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Drive Like Jehu


  1. 1.
    Here Come the Rome Plows
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    Do You Compute
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    Golden Brown
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    New Math
Although they weren't around for long, Drive Like Jehu had a tremendous impact on the evolution of hardcore punk into emo.
Underappreciated during their existence in the early '90s, the band was sometimes overlooked next to post-hardcore kin like Fugazi and Quicksand; at the time, many critics also lacked the frame of reference to place their music in a broader context. The term "emo" hadn't yet come into wider use, and while Drive Like Jehu didn't much resemble the sound that word would later come to signify, they exerted a powerful pull on its development. Moreover, they did fit the earlier definition of emo: challenging, intricate guitar rock rooted in hardcore and performed with blistering intensity, especially the frenzied vocals. Drive Like Jehu was arguably the most progressive of the leading post-hardcore bands: their lengthy, multisectioned compositions were filled with odd time signatures, orchestrated builds and releases, elliptical melodies, and other twists and turns that built on the innovations of the Dischord label. The result was one of the most distinctive and ferocious sounds in the loosely defined post-hardcore movement.
Drive Like Jehu were founded in San Diego by guitarist John "Speedo" Reis (who simultaneously served as the frontman for trash-punkers Rocket From the Crypt) and lead singer/guitarist Rick Froberg (aka Eric Froberg, initially credited as Rick Farr). The two had previously played together in a grungy, metal-tinged punk outfit called Pitchfork from 1986-1990, and recorded one album, titled Eucalyptus (on which Froberg used the alias Rick Fork). Itching to develop their more progressive ideas further, Froberg and Reis regrouped in August 1990 as Drive Like Jehu, taking their name from an obscure Biblical reference in the second book of Kings. The remainder of the band consisted of bassist Mike Kennedy and drummer Mark Trombino, a powerful and versatile rhythm section capable of pushing Reis and Froberg's complex, interlocking guitar patterns to even greater heights.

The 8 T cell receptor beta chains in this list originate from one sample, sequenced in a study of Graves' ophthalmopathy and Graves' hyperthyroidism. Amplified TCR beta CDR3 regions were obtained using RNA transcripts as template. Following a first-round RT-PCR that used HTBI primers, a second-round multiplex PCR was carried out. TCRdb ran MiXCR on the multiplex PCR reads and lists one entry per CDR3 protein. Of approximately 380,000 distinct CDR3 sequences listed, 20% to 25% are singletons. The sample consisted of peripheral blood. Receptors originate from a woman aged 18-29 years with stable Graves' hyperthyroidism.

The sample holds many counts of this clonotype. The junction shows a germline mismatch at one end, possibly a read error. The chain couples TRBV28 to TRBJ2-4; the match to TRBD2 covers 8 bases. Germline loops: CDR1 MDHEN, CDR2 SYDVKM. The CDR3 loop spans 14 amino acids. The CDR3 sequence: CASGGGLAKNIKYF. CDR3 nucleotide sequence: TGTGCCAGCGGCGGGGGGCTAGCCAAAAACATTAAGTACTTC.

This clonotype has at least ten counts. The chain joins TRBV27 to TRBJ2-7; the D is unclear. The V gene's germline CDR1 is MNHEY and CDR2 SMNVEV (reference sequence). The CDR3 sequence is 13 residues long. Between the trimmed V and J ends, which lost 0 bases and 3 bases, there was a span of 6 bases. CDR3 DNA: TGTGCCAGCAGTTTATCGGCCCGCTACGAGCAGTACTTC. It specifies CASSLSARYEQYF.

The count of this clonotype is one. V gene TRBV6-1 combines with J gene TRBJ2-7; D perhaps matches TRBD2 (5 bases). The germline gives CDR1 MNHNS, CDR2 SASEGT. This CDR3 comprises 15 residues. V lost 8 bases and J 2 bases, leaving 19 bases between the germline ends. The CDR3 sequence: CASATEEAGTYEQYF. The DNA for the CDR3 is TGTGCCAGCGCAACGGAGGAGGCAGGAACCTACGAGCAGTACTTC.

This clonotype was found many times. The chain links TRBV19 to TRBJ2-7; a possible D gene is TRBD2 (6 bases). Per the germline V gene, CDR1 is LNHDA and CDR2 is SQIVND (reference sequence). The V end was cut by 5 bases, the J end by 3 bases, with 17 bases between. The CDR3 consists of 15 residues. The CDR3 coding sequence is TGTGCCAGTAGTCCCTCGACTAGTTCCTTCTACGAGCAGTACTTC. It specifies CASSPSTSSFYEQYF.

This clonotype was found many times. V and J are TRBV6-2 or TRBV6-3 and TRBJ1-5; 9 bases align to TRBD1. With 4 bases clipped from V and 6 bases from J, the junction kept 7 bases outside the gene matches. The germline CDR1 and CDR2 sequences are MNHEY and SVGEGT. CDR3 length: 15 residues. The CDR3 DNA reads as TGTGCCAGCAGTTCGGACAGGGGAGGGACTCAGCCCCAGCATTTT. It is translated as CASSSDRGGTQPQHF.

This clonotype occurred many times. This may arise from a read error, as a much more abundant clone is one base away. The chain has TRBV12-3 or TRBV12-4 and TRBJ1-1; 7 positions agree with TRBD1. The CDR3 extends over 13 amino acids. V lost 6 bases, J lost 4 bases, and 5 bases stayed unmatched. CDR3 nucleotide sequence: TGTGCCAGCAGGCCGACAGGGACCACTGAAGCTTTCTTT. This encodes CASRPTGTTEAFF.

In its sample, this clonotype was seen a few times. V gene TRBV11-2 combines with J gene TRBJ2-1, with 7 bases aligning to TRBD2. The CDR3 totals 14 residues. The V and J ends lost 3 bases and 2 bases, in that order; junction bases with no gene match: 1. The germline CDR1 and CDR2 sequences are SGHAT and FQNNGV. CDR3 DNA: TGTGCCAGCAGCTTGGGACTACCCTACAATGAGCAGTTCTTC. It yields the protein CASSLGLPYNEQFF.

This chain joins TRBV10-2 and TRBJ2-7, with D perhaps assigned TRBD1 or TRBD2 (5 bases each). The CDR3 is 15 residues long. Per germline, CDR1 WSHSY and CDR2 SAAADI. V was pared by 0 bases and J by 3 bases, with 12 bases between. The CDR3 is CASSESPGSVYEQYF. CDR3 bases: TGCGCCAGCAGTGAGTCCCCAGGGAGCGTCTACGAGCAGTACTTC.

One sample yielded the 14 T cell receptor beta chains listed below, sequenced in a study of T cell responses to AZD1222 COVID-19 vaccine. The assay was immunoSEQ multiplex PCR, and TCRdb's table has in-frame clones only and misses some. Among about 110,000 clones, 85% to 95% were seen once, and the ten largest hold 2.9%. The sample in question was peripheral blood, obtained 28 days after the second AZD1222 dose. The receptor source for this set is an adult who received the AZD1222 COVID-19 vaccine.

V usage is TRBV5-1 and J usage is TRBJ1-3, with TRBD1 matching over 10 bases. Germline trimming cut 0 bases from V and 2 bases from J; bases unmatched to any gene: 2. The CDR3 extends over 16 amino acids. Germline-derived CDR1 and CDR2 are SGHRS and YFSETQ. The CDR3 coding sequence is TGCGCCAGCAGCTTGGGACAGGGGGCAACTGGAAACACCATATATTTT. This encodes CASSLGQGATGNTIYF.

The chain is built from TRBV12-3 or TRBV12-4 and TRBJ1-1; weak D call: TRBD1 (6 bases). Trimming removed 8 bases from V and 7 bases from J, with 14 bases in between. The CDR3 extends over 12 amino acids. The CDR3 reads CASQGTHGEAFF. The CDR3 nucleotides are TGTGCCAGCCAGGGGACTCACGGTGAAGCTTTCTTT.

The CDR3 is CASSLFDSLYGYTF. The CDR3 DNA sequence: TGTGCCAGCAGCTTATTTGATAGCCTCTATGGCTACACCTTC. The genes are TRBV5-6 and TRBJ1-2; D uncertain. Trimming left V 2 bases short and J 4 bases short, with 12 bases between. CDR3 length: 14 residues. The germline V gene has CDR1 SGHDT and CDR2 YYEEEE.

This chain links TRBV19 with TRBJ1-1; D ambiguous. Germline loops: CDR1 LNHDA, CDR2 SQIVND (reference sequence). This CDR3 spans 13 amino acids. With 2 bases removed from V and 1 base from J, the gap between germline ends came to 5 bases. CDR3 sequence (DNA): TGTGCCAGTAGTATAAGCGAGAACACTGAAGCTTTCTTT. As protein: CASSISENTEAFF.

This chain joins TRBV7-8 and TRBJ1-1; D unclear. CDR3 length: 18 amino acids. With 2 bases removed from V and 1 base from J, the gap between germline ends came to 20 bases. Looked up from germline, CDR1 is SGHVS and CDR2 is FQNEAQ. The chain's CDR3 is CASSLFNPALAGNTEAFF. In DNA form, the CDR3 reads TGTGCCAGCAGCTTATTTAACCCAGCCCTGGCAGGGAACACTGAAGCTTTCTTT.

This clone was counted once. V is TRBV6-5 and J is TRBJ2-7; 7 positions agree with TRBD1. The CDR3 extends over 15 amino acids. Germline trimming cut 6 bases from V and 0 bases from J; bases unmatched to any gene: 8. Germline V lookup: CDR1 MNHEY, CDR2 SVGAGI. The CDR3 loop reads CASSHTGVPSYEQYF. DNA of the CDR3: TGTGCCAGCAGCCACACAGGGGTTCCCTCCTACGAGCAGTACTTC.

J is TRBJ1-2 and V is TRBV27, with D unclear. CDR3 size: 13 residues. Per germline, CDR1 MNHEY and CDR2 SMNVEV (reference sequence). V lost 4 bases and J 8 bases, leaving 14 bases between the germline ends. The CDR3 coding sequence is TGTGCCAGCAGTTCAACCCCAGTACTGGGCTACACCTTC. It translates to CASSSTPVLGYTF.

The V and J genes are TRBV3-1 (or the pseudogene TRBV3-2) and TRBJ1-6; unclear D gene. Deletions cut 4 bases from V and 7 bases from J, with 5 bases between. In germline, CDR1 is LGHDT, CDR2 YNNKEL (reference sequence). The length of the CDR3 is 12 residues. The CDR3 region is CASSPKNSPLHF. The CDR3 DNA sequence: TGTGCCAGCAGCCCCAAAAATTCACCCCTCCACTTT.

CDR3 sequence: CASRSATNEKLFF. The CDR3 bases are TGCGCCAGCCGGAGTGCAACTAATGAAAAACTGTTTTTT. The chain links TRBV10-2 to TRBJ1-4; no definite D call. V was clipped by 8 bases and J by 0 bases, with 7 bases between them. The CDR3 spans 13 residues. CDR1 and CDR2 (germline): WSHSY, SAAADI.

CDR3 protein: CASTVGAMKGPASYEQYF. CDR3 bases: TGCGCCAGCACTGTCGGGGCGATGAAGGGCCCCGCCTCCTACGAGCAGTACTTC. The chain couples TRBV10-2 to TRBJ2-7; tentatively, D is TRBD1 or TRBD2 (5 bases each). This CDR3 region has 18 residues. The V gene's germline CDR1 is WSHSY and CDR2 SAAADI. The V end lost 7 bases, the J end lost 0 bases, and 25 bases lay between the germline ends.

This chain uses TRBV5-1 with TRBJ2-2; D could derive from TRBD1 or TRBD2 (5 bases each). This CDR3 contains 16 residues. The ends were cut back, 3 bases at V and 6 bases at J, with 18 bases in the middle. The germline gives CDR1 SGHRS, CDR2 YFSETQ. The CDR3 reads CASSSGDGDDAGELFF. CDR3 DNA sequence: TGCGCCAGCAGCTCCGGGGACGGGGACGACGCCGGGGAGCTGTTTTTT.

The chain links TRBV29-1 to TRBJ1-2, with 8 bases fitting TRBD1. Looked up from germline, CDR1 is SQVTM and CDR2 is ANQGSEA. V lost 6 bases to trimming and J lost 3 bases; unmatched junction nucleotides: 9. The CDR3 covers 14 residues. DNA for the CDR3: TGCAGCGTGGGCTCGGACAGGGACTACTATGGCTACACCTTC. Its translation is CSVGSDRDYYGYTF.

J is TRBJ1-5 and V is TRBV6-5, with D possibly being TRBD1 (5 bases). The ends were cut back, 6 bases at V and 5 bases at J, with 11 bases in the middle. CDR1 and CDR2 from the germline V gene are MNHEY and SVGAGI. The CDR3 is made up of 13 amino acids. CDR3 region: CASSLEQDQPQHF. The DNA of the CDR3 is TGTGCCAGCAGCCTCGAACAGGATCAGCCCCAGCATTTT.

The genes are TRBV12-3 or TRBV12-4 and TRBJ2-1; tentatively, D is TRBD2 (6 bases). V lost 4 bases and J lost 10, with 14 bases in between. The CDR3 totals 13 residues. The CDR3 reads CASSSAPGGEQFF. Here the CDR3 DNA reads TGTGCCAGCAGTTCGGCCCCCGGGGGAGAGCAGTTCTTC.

Drive Like Jehu signed with the independent Headhunter label at approximately the same time as Reis' Rocket From the Crypt. Both bands released their debut albums in 1991, and Jehu's self-titled bow stood in stark contrast with its epic prog-punk song structures and wild, abrasive performances. In 1992, Jehu recorded an explosive, one-off single for Merge, "Hand Over Fist" b/w "Bullet Train to Vegas." Rocket From the Crypt signed a major-label contract with Interscope in 1994, and by some accounts, Reis insisted on a package deal in which Jehu would be allowed to sign as well: hence the highly unlikely major-label release of the cult classic Yank Crime in 1994. Another uncompromising maelstrom of technically intricate fury, Yank Crime refined the approach of its predecessor and expanded the group's growing cult audience. However, Jehu disbanded not long after its release, in part for Reis to concentrate on Rocket From the Crypt. Drummer Trombino went on to become an in-demand producer and engineer for commercially successful bands like blink-182 and Jimmy Eat World, while bassist Kennedy retired from music and became a chemist. In 2002, Reis and Froberg reunited in the musically similar but streamlined Hot Snakes, and Reis also reissued Yank Crime on his own Swami label, complete with both sides of Jehu's 1992 Merge single. ~ Steve Huey, Rovi


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